Oshiage 押上 / Sky Tree スカイツリー
Odaiba: former repository for floating logs. A marvel of man-made land:
Ohashi 大橋: near Shibuya station, but with quiet areas along the Meguro river, and up on a hill; a highway runs through part of the neighborhood, but the highway interchange cleverly is hidden inside a building; see: Planting rice on the highway: Ohashi Green Junction
Omotesando/Harajuku: High-end fashion. Very crowded on weekends. Walk northwest from the Omotesando metro station towards Harajuku JR. Combine a trip to Omotesando with a visit to the peaceful and impressive Meiji Shrine. A good date spot in Omotesando is Montoak, a funky restaurant/cafe, with three floors and a variety of seating options to fit your mood.
Roppongi: If you are an expat, you will know Roppongi. In addition to sleazy nightclubs and Nigerian(?) pimps, the Tokyo Midtown and Roppongi Hills shopping complexes are quite impressive. The Toho cinemas in Roppongi Hills is a great theater.
Sakurashinmachi 桜新町: Upscale, leafy suburb, within easy reach of Shibuya. See post: Sazae-san and Sakurashinmachi: Sunday Sanpo on the Nomikawa Green Road
Sanya 山谷: this old, unofficial term, is the name for one of Tokyo’s most notoriously run-down areas. Sanya lies east of Yoshiwara, and comprises much of the Kiyokawa 清川 neighborhood.
Shibamata 柴又: “deep Tokyo”, home to the fictional (and very famous) Tora-san movie character.
Shibuya: No trip to Tokyo is complete without visiting Shibuya and seeing the famous crossing.
Shimokitazawa: There are a lot of restaurants in Shimokitazawa, as well as shopping. I think of it as the gateway to Shibuya, both for its proximity by train and for its youth culture. I can’t visit this neighborhood without stopping at Ushi-Tora, a great beer bar located at ２丁目-９−３ Kitazawa, Setagaya, Tokyo. There are actually two Ushi-Tora bars, both on the 2nd floor of the same building. Check both out as I think the beer selection is different. (Below is the old train crossing before it went underground)
Senzoku Station: very quiet, residential area.
Senzokuike: home to the lovely Senzokuike pond. Residential feel, not too fancy, but very pleasant.
Shinagawa Station: a station district. Some hotels and shopping. Not too interesting, except for this…
Shinbashi 新橋 / Shimbashi: the Shinbashi neighborhood is located to the west of the station. Scenes from a summer festival:
Sugamo 巣鴨: Jizo Dori Shopping Street 巣鴨地蔵通り商店街 (map), northwest of the Sugamo station, is widely known as “hot spot” for old people; I was disappointed not to see more 80-year olds when I visited this neighborhood. Alas, it was raining.
Tokyo Station/Marunouchi/Otemachi: If Tokyo has a center, this is it.
Takadanobaba: Lively student-oriented area on the Yamonote line.
Tokiwadai 常盤台: residential area close to Ikebukuro Station; an early version of a ‘garden city‘
Tomigaya 富ヶ谷 / Kamiyamacho 神山町: a relatively subdued, yet trendy enclave north of Shibuya station, west of Yoyogi park and east of Yoyogi-Uehara. Served by Yoyogi-Hachiman Station 代々木八幡駅 and Yoyogikoen Station 代々木公園駅. Tomigaya and Kamiyamacho are adjacent/overlapping areas that are relatively interchangeable terms when describing this area of the city. See: An Unassuming Tokyo Enclave Is Having Its Moment (New York Times) and Area Guide: Taking It Easy in Tomigaya (Tokyo Weekender).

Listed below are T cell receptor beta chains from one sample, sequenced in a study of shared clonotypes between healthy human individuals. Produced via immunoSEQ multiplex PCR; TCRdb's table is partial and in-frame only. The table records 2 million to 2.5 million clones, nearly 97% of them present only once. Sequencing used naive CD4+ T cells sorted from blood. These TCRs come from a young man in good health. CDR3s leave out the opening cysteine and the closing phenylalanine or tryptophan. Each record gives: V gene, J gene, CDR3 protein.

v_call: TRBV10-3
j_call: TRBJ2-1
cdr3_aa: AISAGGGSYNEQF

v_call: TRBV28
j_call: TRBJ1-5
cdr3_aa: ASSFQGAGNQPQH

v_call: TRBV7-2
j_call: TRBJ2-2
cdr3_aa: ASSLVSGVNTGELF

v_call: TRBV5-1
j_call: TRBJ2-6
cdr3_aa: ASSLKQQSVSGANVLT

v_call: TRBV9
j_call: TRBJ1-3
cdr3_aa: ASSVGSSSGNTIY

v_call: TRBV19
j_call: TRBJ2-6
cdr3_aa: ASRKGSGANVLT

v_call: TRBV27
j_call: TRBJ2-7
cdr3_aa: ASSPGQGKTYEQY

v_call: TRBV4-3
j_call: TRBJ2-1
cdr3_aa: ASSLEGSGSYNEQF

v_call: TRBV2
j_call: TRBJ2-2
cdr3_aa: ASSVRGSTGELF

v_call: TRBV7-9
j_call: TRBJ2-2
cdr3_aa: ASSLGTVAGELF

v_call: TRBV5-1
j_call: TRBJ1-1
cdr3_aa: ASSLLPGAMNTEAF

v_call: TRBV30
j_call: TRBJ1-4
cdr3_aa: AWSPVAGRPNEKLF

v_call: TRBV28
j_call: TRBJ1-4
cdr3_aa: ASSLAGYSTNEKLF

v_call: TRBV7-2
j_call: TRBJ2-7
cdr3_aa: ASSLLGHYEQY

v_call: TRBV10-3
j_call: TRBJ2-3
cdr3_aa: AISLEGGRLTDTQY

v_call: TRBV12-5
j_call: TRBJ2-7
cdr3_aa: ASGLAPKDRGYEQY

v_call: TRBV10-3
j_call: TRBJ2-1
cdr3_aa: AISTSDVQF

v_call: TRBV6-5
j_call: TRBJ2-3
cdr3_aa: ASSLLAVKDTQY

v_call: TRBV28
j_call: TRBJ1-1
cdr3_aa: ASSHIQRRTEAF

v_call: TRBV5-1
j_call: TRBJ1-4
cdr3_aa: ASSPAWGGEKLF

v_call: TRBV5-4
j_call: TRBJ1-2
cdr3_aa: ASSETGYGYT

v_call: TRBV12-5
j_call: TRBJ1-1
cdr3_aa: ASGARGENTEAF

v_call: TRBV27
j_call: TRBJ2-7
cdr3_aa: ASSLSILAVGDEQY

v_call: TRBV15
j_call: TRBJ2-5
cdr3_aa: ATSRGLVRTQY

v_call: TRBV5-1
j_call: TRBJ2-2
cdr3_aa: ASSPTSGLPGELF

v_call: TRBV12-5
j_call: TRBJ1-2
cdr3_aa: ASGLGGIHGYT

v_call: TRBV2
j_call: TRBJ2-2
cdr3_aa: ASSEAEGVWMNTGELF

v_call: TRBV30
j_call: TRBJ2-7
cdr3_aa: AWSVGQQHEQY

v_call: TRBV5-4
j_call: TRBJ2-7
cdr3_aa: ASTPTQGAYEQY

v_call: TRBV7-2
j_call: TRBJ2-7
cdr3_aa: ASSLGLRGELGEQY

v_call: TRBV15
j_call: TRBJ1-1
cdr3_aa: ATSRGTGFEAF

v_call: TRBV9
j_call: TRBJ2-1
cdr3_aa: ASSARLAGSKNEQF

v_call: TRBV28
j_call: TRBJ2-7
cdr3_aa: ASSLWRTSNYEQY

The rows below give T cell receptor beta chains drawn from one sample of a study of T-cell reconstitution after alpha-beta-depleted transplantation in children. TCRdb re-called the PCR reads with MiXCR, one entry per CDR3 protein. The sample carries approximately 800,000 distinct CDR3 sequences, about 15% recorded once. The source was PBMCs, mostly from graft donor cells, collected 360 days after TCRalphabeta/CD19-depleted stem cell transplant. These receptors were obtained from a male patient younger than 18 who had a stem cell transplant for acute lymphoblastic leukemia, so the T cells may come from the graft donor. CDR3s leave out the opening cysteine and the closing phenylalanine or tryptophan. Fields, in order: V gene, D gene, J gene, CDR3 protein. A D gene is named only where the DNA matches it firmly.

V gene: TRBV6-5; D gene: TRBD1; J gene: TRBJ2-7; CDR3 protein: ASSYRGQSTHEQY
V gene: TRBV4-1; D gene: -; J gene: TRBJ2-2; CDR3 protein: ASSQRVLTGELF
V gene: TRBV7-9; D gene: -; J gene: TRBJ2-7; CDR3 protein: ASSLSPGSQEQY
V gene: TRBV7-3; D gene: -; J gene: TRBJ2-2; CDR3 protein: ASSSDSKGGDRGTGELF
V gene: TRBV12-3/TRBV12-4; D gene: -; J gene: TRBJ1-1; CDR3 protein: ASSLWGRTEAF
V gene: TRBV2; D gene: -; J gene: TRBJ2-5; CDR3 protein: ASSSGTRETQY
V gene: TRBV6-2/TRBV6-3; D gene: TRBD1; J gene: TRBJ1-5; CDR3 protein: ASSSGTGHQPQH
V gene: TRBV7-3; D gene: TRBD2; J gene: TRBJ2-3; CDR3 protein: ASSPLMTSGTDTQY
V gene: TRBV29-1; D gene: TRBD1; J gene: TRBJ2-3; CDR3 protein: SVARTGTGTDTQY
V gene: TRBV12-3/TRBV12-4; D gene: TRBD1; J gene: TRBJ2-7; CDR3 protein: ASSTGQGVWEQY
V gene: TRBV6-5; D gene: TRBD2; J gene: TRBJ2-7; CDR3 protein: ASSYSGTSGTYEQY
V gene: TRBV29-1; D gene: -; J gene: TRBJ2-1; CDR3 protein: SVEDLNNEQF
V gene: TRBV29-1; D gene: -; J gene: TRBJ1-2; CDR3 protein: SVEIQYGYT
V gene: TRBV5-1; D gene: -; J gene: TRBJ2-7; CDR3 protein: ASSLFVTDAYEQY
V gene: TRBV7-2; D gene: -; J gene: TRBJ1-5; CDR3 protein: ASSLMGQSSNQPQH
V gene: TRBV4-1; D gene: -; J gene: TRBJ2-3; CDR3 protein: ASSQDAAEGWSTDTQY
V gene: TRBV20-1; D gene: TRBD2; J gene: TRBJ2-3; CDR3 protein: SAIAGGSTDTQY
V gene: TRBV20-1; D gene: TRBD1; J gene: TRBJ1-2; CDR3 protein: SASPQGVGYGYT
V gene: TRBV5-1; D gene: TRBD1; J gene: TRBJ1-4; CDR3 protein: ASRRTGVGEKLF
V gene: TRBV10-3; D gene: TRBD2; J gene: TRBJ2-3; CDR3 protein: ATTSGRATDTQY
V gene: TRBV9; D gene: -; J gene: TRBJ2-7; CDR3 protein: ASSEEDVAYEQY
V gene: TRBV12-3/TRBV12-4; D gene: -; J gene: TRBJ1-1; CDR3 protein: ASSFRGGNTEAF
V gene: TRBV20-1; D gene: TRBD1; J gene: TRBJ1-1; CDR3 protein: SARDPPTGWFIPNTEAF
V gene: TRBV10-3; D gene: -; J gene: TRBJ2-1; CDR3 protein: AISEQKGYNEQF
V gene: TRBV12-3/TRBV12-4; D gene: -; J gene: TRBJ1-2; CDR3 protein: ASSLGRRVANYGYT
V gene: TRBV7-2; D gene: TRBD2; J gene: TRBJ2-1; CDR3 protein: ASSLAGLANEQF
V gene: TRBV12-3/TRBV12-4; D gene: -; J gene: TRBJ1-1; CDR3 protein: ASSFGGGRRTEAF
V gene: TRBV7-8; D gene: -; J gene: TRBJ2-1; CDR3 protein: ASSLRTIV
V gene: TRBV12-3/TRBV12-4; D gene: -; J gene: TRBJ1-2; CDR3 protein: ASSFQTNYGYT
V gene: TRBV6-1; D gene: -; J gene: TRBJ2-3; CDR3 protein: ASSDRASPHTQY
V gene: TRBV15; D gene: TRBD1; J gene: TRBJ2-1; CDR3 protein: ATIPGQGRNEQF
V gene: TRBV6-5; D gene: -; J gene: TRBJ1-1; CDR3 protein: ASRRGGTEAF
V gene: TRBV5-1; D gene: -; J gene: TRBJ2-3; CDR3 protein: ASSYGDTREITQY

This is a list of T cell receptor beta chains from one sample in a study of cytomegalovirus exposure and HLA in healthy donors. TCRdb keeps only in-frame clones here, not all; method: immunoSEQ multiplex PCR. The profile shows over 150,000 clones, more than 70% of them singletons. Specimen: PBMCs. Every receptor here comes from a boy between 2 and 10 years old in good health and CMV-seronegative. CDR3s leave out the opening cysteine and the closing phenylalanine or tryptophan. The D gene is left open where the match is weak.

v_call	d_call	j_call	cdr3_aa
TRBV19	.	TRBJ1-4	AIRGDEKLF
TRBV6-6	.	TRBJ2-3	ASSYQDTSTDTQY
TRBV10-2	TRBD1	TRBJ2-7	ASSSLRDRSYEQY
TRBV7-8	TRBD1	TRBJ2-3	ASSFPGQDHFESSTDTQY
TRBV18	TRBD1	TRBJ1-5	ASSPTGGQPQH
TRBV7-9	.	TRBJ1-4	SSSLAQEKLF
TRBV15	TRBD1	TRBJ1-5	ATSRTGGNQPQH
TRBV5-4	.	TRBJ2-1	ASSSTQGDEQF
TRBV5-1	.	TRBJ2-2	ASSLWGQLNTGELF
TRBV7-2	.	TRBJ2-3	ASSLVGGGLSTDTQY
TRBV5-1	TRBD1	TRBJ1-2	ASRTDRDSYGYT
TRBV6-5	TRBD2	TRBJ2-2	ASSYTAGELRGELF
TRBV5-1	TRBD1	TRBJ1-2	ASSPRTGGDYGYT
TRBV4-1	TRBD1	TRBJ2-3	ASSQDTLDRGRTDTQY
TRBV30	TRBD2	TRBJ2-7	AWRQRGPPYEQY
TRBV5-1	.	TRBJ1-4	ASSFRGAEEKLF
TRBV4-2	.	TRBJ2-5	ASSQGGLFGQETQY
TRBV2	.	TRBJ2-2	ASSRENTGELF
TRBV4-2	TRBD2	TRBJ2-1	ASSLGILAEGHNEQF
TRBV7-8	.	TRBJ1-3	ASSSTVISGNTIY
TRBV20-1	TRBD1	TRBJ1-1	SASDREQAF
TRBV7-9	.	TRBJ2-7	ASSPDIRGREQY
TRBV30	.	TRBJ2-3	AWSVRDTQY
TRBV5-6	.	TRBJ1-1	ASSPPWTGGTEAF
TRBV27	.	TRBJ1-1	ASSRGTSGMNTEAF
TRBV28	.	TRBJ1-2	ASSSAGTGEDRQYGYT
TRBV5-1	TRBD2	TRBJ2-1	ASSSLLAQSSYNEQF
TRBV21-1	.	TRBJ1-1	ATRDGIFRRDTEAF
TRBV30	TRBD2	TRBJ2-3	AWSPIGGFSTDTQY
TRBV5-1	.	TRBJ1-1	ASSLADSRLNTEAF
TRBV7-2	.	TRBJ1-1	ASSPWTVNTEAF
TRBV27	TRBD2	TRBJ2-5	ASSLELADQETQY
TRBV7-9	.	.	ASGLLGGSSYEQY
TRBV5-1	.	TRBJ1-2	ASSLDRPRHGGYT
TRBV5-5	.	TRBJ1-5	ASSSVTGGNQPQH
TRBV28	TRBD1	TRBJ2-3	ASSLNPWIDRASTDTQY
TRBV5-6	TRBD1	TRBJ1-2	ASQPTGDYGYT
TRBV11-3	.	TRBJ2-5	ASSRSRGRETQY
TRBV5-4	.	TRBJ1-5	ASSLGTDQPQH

Tsukishima 月島: famous for its monjayaki street, this is a great neighborhood for tourists who want to go “off the beaten path” while actually being quite close to the heart of central Tokyo (the shopping street is also home to a vast collection of kanban kenchiku storefronts); see: Tsukishima 月島
Ueno / Okachimachi: Museums and the Ueno zoo. Just south of Ueno is Okachimachi, home to a busy shopping street with a slightly black market feel, and black market prices, but I think it’s all legit.
Uguisudani 鶯谷 (Taito-ku): Uguisudani station is fairly conveniently located on the JR Yamanote line, but the neighborhood is not very “high rent”. Lots of love hotels, rough around the edges. This neighborhood is a bit of a no-man’s land as it is wedged between a cemetery and the Joetsu shinkansen tracks.
Wadabori Park: this, strictly speaking, isn’t a neighborhood, but is a park that sits on a bend of the Zenpukijigawa river; the various neighborhoods that line this river are blessed with a wonderful natural setting. Neighborhoods include: Matsunoki 松ノ木, Narita-nishi 成田西, Narita-higashi 成田東, and Omiya 大宮.
Waseda: Waseda University
Yoshiwara: No longer an official geographic designation, this old bordello district is now a red-light “soapland” area; not far from the touristy Asakusa area
Yotsuya Station: there’s a spacious, open feel to this area, as the train station is built on top of a former moat/canal; overlooking the station is the magical Yotsuya promenade 「玉川上水・内藤新宿分水散歩道」 (see: Wisdom on the hill 山の上の上智: 1955, 2013)
Yoyogi Station: although close to Shinjuku Station, this area has an intimate feel. There’s a cool railroad tunnel, and a nice jazz club, NARU:
Kawasaki: Former (and still currently, in many areas) the heavily industrial neighbor across the Tamagawa from Tokyo. The border station of Shinmaruko / Musashikosugi looms like an independent city across the river from flood-zone baseball fields. The coastline of Kawasaki is still heavily occupied by factories and refineries. See: How to get to the Kawasaki industrial zone
Saitama Prefecture: Tokyo’s neighbor to the north, home to a variety of scenery, from the border town of Kawaguchi 川口, to the beautiful hiking trails on the Seibu Chichibu line, and the old-Edo (Tokyo) feel of Kawagoe 川越, to the mega-urban renewal of the Saitama Super Arena and its adjacent Saitama Sky Forest.
Yokohama 横浜: Wonderful walking opportunities in this port city, with a lively Chinatown and cool hillside that used to be home to one of Japan’s first foreigner settlements.
Tomioka: a hidden grove of trees and woods and trees surrounded by city, in Kanagawa Prefecture, south of Yokohama.